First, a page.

Rachman’s son, Shad, is among them. At 19, the college student has known no other life but Greece. Last year, though, when he visited Bangladesh for the first time, he had to to travel on his mother’s Philippine passport. “I am praying that if I can’t get Greek [citizenship], at least my son will,” his father says. “He has only ever lived here and attended Greek schools. The justice system and the bureaucracy are the biggest problems in this country, and if Syriza can fix it, I think it will be seen as some sort of God.”

Javed Aslam, 47, a leader in Greece’s Pakistani community, is quick to agree. He arrived in Athens on an education visa in 1996, but in recent years, in line with the plight of most Greeks, he says living standards for migrants have plummeted precipitously. “Our community used to be 90,000 in number. Now with the crisis, it is about 35,000,” he lamented. “A lot of people just couldn’t make ends meet and went back to Pakistan.”

But Aslam, who is married and has a daughter, says the anti-immigrant violence Greece has experienced with the rise of the far-right Golden Dawn party played a role. Regular attacks on dark-skinned migrants and impunity for perpetrators eventually got the better of many of his compatriots, who decided to vote with their feet.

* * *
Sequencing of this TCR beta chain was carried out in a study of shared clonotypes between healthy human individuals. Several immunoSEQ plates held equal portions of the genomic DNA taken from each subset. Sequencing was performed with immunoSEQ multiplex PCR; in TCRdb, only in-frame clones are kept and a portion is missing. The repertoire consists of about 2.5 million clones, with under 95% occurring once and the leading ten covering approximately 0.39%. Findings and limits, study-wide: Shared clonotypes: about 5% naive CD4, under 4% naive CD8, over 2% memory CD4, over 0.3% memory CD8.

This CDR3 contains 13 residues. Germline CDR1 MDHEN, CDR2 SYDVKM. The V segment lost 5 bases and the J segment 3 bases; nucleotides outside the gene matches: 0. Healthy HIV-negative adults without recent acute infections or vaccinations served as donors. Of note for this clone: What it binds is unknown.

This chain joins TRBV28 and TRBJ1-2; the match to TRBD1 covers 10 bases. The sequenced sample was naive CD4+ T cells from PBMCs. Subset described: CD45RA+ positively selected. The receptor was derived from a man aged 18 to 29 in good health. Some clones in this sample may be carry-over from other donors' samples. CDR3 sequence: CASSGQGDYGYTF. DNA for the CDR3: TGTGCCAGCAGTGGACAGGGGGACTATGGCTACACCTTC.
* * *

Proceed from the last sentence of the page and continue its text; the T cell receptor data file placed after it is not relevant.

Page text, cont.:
“In the three years that the previous [conservative-led] government was in power, migrants were regularly beaten up. And if it wasn’t Golden Dawn, it was Golden Dawn sympathizers in the police,” he said. “And yet in all that time, not one case was brought to justice. How can that be in a democratic, Western society?”

For years, activists, lawyers, human rights groups and international officials have voiced concern over the heavy-handed tactics employed by Greek authorities.  Refugees and migrants arriving by sea — journeys of great risk that have increased exponentially since Greece built a 6-mile fence along its land border with Turkey — have been the focus of illegal pushbacks by coast guard officials.

Police treatment of both migrants and refugees has also been slammed as deplorable. But with the leftists in power for the first time, there are many, like Aslam, who are quite sure conditions will improve. “It’s early days, but already police are showing a different attitude,” he enthused. “For the first time in a long time, there is hope.”